Tag Archive for assisi writing workshop

More Italy photos for you

I’m back, supremely jetlagged, and have managed to stagger out to the Rancho.  Bella, because I know you want to know, had a marvelous time with her cat sitter while I was gone. He was doing research much of the time he was at the apartment and therefore was sitting still.  This created a number of perfect opportunities to pet the cat, of which he apparently took advantage.  Bella says he can come back anytime.

I have about ten thousand photos from Assisi and environs, which I’ll be posting over the next week.  To start, here are a bunch of them.



field below town



basilica reflected in vine-covered cafe window



new roof tiles among the old (you didn’t think you were going to escape the roof tiles, did you?)






with art workshop international staff visiting an artist friend at civitella ranieri



new section at assisi cemetery






lunch in perugia



courting couple with chaperone



a gaggle of nuns





Julia the farmer

I’ve written from Assisi before about the Nigerian woman and her Italian husband who cleared the earthquake debris out of the San Pietro churchyard four years ago and started a farm.  The farm is one of the first stops I make when I arrive here every year and I’m pleased to report they’re doing well.






IMG_0251more plums


IMG_0252giant zucchini




IMG_0255plums again

Sculpture, tiles, and frescoes

Assisi is full of frescoes, mostly old, and tiles and sculptures, many newer (but most by no means new) mounted outdoors on the stone buildings.  Some, especially the frescoes, were damaged in the 1997 earthquake or over the past, you know, eight centuries.  I’ve been photographing them as I walk around town.  Thought you might like to see a few.  (I have photos from some interiors, too; will post them later.)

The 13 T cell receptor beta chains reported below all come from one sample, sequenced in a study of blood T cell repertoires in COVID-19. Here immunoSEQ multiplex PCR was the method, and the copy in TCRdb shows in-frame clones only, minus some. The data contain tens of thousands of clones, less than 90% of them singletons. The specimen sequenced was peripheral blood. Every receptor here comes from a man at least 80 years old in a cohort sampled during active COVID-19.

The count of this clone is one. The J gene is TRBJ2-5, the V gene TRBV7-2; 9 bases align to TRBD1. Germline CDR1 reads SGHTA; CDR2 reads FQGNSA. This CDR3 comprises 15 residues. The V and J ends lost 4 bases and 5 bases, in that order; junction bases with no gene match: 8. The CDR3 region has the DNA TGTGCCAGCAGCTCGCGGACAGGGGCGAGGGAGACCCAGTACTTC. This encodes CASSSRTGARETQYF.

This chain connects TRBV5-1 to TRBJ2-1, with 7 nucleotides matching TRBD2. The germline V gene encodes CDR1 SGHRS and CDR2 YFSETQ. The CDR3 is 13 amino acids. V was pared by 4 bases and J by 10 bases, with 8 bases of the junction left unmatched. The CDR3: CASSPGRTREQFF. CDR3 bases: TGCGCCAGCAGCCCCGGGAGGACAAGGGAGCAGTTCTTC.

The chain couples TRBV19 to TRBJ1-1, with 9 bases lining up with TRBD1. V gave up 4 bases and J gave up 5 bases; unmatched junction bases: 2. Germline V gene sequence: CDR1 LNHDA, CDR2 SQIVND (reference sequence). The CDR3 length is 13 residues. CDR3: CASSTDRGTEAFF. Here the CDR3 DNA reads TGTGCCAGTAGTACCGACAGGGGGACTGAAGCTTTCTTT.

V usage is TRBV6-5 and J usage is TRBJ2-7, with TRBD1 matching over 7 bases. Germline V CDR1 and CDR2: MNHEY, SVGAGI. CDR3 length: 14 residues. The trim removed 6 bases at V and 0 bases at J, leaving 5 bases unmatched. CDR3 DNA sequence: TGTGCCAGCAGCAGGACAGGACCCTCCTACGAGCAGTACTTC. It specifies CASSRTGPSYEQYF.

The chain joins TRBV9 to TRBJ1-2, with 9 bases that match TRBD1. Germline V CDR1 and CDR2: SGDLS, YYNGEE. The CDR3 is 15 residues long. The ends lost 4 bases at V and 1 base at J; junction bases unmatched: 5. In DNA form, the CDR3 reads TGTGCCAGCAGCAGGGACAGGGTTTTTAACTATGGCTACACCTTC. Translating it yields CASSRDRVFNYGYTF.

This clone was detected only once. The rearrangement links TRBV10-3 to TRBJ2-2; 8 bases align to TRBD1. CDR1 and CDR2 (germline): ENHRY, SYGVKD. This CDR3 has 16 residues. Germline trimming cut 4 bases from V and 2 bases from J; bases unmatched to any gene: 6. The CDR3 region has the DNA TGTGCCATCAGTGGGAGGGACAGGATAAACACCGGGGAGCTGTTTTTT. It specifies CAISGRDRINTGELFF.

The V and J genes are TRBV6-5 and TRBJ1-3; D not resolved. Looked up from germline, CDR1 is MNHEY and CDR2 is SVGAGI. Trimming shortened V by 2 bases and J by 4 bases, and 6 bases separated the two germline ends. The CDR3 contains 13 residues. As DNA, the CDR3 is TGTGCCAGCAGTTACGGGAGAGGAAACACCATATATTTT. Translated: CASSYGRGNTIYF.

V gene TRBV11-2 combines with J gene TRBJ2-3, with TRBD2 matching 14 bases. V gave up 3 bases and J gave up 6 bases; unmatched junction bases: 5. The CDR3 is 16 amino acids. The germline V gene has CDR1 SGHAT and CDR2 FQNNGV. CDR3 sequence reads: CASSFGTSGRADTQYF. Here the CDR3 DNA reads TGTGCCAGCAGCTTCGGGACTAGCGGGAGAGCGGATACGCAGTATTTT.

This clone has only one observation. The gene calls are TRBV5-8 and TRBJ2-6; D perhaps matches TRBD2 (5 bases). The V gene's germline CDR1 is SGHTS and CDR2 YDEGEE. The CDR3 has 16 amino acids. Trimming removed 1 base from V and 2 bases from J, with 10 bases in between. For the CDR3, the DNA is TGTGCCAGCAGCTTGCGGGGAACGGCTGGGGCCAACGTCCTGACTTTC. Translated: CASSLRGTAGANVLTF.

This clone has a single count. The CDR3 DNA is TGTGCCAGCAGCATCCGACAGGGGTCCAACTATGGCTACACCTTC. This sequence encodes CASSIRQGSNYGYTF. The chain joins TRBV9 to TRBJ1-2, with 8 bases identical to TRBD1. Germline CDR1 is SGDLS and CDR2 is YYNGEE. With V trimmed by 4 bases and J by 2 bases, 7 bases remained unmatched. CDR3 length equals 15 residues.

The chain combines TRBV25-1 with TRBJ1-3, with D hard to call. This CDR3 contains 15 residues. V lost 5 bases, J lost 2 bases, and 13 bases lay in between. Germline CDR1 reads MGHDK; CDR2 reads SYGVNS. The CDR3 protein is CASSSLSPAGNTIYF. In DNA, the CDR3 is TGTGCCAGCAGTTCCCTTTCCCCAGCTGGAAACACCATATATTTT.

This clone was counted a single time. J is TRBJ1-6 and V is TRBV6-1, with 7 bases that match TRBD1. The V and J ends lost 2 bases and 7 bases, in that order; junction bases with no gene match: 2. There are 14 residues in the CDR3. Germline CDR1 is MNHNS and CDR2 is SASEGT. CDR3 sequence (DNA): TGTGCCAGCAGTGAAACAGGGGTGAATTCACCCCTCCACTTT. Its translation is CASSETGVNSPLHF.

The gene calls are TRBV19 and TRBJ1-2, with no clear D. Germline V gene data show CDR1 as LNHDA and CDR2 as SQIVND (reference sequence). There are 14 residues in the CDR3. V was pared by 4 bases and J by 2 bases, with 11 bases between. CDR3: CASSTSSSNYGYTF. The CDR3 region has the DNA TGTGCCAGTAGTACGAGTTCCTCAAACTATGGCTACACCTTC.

Twenty-ninth Saturday, from Assisi


Tile roofs’ corduroy

Soft with spots of olive moss,

Spiky with dried grass.


Sun slides above hill.

In valley, sudden shadows

On newly bright fields.


On pine tree’s bent tip

Mourning dove lights, balances,

Calls, waits, calls again.



Hot days, long walks

Huge heat wave in this part of Italy, a good 10-15 degrees F higher than usual. Meaning, 90-100 instead of 75-90.  Ah, well.  Does it stop me?

I write in the morning and teach in the early afternoon.  In the early early morning, when it’s cool; in the mid-to-late afternoon, when it’s ridiculously hot; and in the late evening, when it’s thinking about cooling down again, I’ve been taking long walks.  Sometimes alone, sometimes with my buddy Barb.  The ones in the evening are classic post-dinner strolls and are usually with a group of about half-a-dozen people.

These are photos from the first three days’ worth of walks.



evening from the hotel terrace during the blackout





flowers in town



gold tiles on the Basilica rose window



convent at San Damiano




grate on convent door



Assisi, Day One

No sooner had we arrived than, in the middle of a pizza lunch in a basement place a few streets away, the lights went out. Blew their transformer, thought I. They brought candles and we continued devouring our pizza (mine was arugula and shrimp) because we were starving because the food on the plane was awwwwwful. We finished up and went back to the Hotel Giotto, where we found I was right but I was wrong. It was the transformer, but not the restaurant’s. The entire towns of Assisi and Santa Maria degli Angeli were without power.


The reason and the problem are the same: this is a major-league heat wave, 99F-102F every day. More and more homes and businesses are getting a/c, which no one around here used to have. So the draw on the power grid is more and more enormous on days like this. And of course, it’s on days like this when you care whether or not you have power.


Everywhere was out for a few hours. Then the power slowly started coming back, first in Santa Maria degli Angeli, then up at the top of Assisi, then creeping uphill and creeping downhill toward us. Creep, creep. No power meant no water, either, because the Giotto uses pumps. The hotel staff did a monumental job making and serving dinner by candlelight. We ate on the terrace and watched the lights come back on in this street and that street and the other street… Ours was the last, the very last, and our segment of it was the last segment. Around 11:30 the hotel manager and a lovely young man from the maintenance staff were suddenly knocking on room doors to come in and throw breakers and bring the rooms back on line. The a/c in my room still doesn’t work; I may have to move tomorrow. But water! We have water!


Still, the churches are here, and the streets, and the Umbrian plain. Now that there’s cappuccino in the cafés again, I can deal.